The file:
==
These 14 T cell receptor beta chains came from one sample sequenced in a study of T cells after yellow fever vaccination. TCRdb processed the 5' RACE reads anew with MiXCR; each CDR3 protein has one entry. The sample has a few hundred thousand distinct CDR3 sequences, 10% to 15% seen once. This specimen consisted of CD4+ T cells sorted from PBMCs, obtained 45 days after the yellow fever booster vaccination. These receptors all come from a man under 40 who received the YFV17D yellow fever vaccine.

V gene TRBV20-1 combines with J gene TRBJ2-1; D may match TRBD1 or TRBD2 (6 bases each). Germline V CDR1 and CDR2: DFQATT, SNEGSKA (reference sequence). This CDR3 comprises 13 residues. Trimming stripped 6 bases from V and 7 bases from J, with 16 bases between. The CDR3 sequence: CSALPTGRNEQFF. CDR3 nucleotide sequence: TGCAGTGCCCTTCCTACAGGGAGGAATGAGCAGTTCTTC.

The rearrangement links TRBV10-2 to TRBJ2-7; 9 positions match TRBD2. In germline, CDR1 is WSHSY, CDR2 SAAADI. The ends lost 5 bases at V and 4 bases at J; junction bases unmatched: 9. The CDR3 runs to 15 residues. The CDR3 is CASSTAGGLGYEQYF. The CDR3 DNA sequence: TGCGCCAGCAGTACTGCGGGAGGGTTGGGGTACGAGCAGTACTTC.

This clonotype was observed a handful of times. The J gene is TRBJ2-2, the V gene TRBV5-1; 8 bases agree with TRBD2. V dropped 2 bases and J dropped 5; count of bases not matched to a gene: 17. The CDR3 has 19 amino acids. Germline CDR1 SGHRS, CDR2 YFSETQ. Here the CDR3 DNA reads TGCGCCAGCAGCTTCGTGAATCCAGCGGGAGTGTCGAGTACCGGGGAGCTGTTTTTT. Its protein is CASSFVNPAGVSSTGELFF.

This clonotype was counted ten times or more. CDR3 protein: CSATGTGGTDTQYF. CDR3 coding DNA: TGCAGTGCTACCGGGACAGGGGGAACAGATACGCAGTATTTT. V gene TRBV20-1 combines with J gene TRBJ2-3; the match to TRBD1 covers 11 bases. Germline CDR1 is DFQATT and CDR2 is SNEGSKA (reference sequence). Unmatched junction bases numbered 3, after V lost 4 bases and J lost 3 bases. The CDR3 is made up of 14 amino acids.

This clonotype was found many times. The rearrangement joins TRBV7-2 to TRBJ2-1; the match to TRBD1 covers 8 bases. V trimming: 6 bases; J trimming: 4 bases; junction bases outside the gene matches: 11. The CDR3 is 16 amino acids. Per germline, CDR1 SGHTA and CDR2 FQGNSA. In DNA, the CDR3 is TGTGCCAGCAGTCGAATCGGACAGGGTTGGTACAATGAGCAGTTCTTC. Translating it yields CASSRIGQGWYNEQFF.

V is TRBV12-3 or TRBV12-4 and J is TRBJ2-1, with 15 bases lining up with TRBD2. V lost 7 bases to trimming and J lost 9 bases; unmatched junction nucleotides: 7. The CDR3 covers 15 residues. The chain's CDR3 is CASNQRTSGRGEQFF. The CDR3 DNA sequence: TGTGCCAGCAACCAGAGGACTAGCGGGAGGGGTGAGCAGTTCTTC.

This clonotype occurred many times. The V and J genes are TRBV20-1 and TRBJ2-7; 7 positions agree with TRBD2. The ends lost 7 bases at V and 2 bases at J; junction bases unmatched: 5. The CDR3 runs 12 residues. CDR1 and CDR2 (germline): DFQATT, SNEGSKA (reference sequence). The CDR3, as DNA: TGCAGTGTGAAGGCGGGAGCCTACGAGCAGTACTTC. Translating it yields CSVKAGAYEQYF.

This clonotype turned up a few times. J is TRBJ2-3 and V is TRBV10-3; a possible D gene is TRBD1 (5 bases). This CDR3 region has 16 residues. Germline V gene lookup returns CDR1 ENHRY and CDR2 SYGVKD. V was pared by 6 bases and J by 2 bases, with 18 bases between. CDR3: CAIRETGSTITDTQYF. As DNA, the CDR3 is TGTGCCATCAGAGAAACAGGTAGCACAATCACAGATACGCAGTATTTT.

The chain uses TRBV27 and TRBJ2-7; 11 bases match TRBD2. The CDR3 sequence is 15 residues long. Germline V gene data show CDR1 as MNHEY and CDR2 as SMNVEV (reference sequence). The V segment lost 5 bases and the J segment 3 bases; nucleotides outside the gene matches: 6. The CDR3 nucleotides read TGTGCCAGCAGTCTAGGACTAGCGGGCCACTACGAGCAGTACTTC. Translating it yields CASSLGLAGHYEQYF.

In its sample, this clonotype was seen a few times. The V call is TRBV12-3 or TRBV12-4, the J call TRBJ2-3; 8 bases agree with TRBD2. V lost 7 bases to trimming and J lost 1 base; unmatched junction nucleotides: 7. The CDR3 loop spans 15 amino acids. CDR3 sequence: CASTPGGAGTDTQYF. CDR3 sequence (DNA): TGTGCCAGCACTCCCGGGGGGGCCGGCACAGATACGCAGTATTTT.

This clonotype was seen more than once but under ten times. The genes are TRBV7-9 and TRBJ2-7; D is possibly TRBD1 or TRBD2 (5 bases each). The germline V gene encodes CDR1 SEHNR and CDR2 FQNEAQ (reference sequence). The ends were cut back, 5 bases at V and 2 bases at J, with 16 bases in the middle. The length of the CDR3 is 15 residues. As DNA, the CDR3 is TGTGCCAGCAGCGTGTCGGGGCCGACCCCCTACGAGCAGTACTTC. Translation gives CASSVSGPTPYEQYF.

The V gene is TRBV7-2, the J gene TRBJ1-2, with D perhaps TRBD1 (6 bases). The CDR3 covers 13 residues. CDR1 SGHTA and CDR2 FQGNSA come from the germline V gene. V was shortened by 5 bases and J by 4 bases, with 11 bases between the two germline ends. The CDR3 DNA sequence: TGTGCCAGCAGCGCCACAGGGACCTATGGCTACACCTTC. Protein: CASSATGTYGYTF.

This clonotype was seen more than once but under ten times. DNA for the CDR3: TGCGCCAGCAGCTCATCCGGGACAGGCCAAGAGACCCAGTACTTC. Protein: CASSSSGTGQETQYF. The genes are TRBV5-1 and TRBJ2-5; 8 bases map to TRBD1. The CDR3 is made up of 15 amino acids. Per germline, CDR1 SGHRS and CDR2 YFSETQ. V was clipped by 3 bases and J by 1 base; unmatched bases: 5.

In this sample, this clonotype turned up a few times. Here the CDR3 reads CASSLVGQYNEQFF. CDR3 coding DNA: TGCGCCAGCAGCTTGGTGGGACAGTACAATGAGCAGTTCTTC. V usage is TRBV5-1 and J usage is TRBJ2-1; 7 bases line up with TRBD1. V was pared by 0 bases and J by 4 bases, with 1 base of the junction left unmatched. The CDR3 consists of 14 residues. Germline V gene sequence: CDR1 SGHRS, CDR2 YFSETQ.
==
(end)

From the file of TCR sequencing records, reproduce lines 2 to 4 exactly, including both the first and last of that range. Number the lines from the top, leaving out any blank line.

V gene TRBV20-1 combines with J gene TRBJ2-1; D may match TRBD1 or TRBD2 (6 bases each). Germline V CDR1 and CDR2: DFQATT, SNEGSKA (reference sequence). This CDR3 comprises 13 residues. Trimming stripped 6 bases from V and 7 bases from J, with 16 bases between. The CDR3 sequence: CSALPTGRNEQFF. CDR3 nucleotide sequence: TGCAGTGCCCTTCCTACAGGGAGGAATGAGCAGTTCTTC.

The rearrangement links TRBV10-2 to TRBJ2-7; 9 positions match TRBD2. In germline, CDR1 is WSHSY, CDR2 SAAADI. The ends lost 5 bases at V and 4 bases at J; junction bases unmatched: 9. The CDR3 runs to 15 residues. The CDR3 is CASSTAGGLGYEQYF. The CDR3 DNA sequence: TGCGCCAGCAGTACTGCGGGAGGGTTGGGGTACGAGCAGTACTTC.

This clonotype was observed a handful of times. The J gene is TRBJ2-2, the V gene TRBV5-1; 8 bases agree with TRBD2. V dropped 2 bases and J dropped 5; count of bases not matched to a gene: 17. The CDR3 has 19 amino acids. Germline CDR1 SGHRS, CDR2 YFSETQ. Here the CDR3 DNA reads TGCGCCAGCAGCTTCGTGAATCCAGCGGGAGTGTCGAGTACCGGGGAGCTGTTTTTT. Its protein is CASSFVNPAGVSSTGELFF.